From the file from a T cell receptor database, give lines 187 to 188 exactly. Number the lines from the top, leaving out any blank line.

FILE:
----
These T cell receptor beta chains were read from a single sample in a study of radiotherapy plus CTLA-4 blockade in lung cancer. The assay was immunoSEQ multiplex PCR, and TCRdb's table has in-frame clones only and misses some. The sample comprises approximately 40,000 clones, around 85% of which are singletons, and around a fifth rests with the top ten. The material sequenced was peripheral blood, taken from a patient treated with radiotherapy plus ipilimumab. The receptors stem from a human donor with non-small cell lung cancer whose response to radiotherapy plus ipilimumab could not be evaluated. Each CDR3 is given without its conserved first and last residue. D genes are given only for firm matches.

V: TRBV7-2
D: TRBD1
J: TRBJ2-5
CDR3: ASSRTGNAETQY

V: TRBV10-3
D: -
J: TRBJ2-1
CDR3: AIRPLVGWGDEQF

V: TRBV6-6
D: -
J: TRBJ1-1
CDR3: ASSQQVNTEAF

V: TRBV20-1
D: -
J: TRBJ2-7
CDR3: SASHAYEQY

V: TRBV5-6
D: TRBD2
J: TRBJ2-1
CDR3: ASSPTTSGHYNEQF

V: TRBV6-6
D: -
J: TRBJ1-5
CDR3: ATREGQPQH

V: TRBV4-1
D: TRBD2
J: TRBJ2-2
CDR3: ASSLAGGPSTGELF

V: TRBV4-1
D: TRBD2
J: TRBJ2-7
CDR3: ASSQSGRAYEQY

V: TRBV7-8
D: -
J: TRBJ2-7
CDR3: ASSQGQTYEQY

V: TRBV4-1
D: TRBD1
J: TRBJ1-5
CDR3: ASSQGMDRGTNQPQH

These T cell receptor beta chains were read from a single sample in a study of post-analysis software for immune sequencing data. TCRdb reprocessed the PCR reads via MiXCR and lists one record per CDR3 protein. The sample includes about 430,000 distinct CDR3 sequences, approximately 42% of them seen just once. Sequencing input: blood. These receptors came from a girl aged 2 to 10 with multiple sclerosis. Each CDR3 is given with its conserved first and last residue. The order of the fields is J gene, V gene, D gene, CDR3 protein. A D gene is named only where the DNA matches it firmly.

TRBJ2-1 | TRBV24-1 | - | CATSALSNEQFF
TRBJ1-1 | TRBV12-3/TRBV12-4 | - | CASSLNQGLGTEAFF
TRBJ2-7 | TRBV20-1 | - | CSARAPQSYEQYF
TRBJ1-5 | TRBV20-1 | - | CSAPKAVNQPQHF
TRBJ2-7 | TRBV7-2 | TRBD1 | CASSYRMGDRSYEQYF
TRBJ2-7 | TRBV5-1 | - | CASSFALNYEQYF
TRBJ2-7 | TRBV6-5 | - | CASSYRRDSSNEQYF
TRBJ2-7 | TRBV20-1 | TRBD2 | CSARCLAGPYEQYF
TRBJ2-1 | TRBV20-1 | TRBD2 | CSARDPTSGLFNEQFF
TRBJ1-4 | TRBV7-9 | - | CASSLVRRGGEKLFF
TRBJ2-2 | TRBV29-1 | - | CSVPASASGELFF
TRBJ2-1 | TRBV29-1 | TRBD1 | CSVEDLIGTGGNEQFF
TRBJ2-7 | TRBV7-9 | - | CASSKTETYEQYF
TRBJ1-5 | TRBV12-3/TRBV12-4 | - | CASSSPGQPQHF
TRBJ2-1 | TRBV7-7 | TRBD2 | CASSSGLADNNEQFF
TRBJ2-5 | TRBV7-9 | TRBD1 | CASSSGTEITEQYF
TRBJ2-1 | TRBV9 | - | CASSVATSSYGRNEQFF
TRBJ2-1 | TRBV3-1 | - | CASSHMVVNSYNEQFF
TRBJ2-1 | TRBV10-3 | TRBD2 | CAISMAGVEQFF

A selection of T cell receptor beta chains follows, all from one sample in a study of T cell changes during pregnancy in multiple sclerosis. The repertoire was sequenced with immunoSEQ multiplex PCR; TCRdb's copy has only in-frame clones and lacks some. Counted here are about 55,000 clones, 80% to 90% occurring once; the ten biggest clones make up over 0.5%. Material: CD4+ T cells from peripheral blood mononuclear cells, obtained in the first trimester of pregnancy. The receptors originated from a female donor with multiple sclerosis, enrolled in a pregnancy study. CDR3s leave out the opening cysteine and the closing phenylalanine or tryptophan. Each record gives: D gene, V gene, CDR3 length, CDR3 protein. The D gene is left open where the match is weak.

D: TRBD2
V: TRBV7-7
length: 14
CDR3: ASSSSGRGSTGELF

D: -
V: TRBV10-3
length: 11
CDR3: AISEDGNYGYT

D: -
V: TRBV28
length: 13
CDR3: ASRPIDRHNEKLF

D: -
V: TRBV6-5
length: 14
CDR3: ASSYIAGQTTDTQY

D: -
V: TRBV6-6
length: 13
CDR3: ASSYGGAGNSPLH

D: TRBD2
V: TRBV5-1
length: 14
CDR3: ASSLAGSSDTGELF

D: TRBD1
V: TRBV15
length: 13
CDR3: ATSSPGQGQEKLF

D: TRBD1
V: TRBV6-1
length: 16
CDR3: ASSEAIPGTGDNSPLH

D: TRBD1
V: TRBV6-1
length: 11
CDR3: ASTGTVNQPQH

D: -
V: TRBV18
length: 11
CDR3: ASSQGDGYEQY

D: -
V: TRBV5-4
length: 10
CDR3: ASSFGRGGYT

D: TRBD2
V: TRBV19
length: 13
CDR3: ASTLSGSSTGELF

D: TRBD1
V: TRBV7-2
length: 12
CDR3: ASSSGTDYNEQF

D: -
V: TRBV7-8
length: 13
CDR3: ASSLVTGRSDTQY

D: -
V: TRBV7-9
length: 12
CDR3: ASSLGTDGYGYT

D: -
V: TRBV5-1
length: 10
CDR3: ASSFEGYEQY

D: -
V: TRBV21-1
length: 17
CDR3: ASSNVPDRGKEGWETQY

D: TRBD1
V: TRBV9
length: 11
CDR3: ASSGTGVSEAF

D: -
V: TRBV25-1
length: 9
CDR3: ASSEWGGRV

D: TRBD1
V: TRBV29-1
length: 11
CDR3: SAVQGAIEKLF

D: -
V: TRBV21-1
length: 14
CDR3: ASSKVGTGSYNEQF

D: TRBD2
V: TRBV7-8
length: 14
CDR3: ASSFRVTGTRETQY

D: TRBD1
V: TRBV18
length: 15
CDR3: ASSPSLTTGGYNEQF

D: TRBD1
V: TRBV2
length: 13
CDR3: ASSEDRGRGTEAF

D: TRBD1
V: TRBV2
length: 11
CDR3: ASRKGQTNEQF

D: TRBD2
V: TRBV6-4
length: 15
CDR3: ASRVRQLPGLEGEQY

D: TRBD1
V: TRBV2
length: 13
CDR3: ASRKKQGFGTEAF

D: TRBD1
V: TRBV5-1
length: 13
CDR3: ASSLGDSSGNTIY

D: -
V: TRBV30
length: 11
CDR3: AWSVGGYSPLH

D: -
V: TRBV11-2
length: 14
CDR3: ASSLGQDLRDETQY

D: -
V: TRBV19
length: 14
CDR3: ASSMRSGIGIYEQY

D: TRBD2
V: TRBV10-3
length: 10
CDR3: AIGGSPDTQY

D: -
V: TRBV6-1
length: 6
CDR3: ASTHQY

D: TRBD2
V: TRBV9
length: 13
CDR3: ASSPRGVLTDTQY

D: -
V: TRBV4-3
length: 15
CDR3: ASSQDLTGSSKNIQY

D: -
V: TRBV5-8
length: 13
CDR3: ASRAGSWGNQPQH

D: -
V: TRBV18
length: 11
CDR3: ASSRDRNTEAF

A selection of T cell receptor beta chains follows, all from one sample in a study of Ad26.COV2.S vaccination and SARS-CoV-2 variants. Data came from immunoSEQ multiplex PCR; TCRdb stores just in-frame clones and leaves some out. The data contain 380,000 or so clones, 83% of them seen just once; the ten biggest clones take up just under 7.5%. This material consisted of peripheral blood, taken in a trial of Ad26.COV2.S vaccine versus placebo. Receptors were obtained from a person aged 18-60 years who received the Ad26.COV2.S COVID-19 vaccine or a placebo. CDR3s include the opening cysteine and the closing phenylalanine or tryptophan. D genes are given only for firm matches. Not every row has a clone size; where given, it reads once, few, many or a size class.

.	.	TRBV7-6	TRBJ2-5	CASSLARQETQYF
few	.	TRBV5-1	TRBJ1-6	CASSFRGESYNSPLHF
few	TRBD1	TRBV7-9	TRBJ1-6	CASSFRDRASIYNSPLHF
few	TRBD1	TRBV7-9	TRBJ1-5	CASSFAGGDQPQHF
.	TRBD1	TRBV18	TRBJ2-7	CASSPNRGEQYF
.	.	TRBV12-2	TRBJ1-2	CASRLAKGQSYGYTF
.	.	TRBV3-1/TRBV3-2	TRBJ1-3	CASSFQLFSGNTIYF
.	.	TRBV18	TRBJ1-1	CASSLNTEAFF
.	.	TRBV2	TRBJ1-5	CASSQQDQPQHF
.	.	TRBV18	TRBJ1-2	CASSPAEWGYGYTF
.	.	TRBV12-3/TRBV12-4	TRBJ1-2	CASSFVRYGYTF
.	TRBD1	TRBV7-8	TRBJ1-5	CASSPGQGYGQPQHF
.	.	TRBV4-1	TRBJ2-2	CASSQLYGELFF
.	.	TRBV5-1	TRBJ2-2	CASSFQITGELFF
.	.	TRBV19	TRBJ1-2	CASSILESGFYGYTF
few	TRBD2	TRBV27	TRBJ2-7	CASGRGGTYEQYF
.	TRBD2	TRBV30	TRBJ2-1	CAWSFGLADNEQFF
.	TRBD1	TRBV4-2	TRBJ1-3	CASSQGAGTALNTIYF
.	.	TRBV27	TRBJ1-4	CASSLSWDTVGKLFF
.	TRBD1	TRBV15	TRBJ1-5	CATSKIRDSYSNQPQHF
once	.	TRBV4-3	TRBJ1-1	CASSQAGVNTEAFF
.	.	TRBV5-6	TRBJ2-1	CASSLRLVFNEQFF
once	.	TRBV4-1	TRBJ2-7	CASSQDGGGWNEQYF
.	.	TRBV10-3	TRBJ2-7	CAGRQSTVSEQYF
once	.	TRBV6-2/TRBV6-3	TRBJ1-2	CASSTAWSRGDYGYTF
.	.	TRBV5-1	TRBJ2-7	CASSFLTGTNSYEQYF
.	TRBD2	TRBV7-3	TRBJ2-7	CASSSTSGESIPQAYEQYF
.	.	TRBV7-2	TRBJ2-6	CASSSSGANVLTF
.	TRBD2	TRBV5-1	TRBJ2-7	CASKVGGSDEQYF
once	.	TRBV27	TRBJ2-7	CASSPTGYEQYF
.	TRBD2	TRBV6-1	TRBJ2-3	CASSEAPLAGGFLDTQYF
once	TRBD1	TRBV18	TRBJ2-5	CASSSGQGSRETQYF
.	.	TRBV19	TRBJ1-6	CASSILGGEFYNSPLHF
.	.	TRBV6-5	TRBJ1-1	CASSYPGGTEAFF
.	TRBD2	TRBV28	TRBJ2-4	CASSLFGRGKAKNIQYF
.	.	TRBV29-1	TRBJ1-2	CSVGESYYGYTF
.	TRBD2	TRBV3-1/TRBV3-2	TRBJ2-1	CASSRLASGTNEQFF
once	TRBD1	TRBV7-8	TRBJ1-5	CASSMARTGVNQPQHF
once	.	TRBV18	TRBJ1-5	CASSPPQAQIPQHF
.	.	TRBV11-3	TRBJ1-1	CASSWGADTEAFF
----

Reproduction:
D: TRBD2
V: TRBV10-3